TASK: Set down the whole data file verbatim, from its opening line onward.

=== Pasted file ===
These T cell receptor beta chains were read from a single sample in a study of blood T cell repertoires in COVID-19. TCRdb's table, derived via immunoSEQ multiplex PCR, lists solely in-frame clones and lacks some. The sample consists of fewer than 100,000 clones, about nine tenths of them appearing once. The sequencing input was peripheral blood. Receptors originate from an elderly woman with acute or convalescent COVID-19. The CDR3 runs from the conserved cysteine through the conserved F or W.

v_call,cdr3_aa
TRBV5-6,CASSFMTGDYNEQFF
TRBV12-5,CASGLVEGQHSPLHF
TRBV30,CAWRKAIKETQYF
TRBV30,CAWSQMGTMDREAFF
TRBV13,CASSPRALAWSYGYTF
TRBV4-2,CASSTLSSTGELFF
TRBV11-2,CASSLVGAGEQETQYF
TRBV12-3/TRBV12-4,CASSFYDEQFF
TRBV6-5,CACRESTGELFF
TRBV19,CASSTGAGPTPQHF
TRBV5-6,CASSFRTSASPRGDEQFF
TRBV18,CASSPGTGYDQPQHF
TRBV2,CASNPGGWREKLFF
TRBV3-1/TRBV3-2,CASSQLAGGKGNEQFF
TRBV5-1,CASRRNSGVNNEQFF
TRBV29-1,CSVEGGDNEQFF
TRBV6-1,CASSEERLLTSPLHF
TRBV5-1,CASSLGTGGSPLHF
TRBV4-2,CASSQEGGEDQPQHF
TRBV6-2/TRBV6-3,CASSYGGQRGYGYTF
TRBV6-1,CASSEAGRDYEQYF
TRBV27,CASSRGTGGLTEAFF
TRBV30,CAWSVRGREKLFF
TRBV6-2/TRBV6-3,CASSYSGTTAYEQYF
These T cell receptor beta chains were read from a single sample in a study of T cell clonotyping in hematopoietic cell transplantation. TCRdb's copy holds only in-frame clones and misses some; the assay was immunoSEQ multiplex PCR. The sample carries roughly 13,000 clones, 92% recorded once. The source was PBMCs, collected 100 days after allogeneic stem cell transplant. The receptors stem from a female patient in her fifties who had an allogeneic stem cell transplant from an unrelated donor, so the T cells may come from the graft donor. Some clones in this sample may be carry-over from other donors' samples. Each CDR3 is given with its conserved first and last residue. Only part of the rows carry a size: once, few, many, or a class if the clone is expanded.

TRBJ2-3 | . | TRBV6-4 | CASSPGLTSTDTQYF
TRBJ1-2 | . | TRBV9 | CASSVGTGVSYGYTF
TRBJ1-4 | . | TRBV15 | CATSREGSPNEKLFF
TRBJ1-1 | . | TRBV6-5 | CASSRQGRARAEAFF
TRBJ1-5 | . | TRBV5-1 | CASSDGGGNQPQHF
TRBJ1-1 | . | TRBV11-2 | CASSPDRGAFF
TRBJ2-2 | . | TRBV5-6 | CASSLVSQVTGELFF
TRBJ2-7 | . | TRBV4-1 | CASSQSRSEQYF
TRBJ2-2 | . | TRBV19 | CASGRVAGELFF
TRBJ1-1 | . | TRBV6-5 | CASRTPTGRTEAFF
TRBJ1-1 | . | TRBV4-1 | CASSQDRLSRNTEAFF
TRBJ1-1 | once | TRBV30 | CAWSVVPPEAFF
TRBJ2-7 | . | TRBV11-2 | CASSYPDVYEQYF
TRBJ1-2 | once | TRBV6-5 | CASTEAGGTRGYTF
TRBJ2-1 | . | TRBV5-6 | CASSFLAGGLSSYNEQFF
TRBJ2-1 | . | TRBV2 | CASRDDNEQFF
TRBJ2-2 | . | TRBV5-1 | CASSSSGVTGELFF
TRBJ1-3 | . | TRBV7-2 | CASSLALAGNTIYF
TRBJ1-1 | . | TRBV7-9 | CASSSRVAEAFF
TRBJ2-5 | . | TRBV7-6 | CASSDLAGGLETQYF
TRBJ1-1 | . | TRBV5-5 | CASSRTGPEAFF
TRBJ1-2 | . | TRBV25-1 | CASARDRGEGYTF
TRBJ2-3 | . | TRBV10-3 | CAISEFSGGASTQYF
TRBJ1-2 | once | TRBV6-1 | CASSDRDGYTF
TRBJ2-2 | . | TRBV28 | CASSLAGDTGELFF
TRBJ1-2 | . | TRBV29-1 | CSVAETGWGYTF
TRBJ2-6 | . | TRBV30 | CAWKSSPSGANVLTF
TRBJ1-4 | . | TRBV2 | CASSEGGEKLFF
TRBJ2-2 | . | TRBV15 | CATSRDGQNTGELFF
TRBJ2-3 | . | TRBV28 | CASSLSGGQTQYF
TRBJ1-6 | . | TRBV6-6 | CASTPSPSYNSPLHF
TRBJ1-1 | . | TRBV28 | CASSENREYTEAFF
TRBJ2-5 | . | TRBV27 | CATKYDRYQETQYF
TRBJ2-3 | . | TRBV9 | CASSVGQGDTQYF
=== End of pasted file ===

These T cell receptor beta chains were read from a single sample in a study of blood T cell repertoires in COVID-19. TCRdb's table, derived via immunoSEQ multiplex PCR, lists solely in-frame clones and lacks some. The sample consists of fewer than 100,000 clones, about nine tenths of them appearing once. The sequencing input was peripheral blood. Receptors originate from an elderly woman with acute or convalescent COVID-19. The CDR3 runs from the conserved cysteine through the conserved F or W.

v_call,cdr3_aa
TRBV5-6,CASSFMTGDYNEQFF
TRBV12-5,CASGLVEGQHSPLHF
TRBV30,CAWRKAIKETQYF
TRBV30,CAWSQMGTMDREAFF
TRBV13,CASSPRALAWSYGYTF
TRBV4-2,CASSTLSSTGELFF
TRBV11-2,CASSLVGAGEQETQYF
TRBV12-3/TRBV12-4,CASSFYDEQFF
TRBV6-5,CACRESTGELFF
TRBV19,CASSTGAGPTPQHF
TRBV5-6,CASSFRTSASPRGDEQFF
TRBV18,CASSPGTGYDQPQHF
TRBV2,CASNPGGWREKLFF
TRBV3-1/TRBV3-2,CASSQLAGGKGNEQFF
TRBV5-1,CASRRNSGVNNEQFF
TRBV29-1,CSVEGGDNEQFF
TRBV6-1,CASSEERLLTSPLHF
TRBV5-1,CASSLGTGGSPLHF
TRBV4-2,CASSQEGGEDQPQHF
TRBV6-2/TRBV6-3,CASSYGGQRGYGYTF
TRBV6-1,CASSEAGRDYEQYF
TRBV27,CASSRGTGGLTEAFF
TRBV30,CAWSVRGREKLFF
TRBV6-2/TRBV6-3,CASSYSGTTAYEQYF
These T cell receptor beta chains were read from a single sample in a study of T cell clonotyping in hematopoietic cell transplantation. TCRdb's copy holds only in-frame clones and misses some; the assay was immunoSEQ multiplex PCR. The sample carries roughly 13,000 clones, 92% recorded once. The source was PBMCs, collected 100 days after allogeneic stem cell transplant. The receptors stem from a female patient in her fifties who had an allogeneic stem cell transplant from an unrelated donor, so the T cells may come from the graft donor. Some clones in this sample may be carry-over from other donors' samples. Each CDR3 is given with its conserved first and last residue. Only part of the rows carry a size: once, few, many, or a class if the clone is expanded.

TRBJ2-3 | . | TRBV6-4 | CASSPGLTSTDTQYF
TRBJ1-2 | . | TRBV9 | CASSVGTGVSYGYTF
TRBJ1-4 | . | TRBV15 | CATSREGSPNEKLFF
TRBJ1-1 | . | TRBV6-5 | CASSRQGRARAEAFF
TRBJ1-5 | . | TRBV5-1 | CASSDGGGNQPQHF
TRBJ1-1 | . | TRBV11-2 | CASSPDRGAFF
TRBJ2-2 | . | TRBV5-6 | CASSLVSQVTGELFF
TRBJ2-7 | . | TRBV4-1 | CASSQSRSEQYF
TRBJ2-2 | . | TRBV19 | CASGRVAGELFF
TRBJ1-1 | . | TRBV6-5 | CASRTPTGRTEAFF
TRBJ1-1 | . | TRBV4-1 | CASSQDRLSRNTEAFF
TRBJ1-1 | once | TRBV30 | CAWSVVPPEAFF
TRBJ2-7 | . | TRBV11-2 | CASSYPDVYEQYF
TRBJ1-2 | once | TRBV6-5 | CASTEAGGTRGYTF
TRBJ2-1 | . | TRBV5-6 | CASSFLAGGLSSYNEQFF
TRBJ2-1 | . | TRBV2 | CASRDDNEQFF
TRBJ2-2 | . | TRBV5-1 | CASSSSGVTGELFF
TRBJ1-3 | . | TRBV7-2 | CASSLALAGNTIYF
TRBJ1-1 | . | TRBV7-9 | CASSSRVAEAFF
TRBJ2-5 | . | TRBV7-6 | CASSDLAGGLETQYF
TRBJ1-1 | . | TRBV5-5 | CASSRTGPEAFF
TRBJ1-2 | . | TRBV25-1 | CASARDRGEGYTF
TRBJ2-3 | . | TRBV10-3 | CAISEFSGGASTQYF
TRBJ1-2 | once | TRBV6-1 | CASSDRDGYTF
TRBJ2-2 | . | TRBV28 | CASSLAGDTGELFF
TRBJ1-2 | . | TRBV29-1 | CSVAETGWGYTF
TRBJ2-6 | . | TRBV30 | CAWKSSPSGANVLTF
TRBJ1-4 | . | TRBV2 | CASSEGGEKLFF
TRBJ2-2 | . | TRBV15 | CATSRDGQNTGELFF
TRBJ2-3 | . | TRBV28 | CASSLSGGQTQYF
TRBJ1-6 | . | TRBV6-6 | CASTPSPSYNSPLHF
TRBJ1-1 | . | TRBV28 | CASSENREYTEAFF
TRBJ2-5 | . | TRBV27 | CATKYDRYQETQYF
TRBJ2-3 | . | TRBV9 | CASSVGQGDTQYF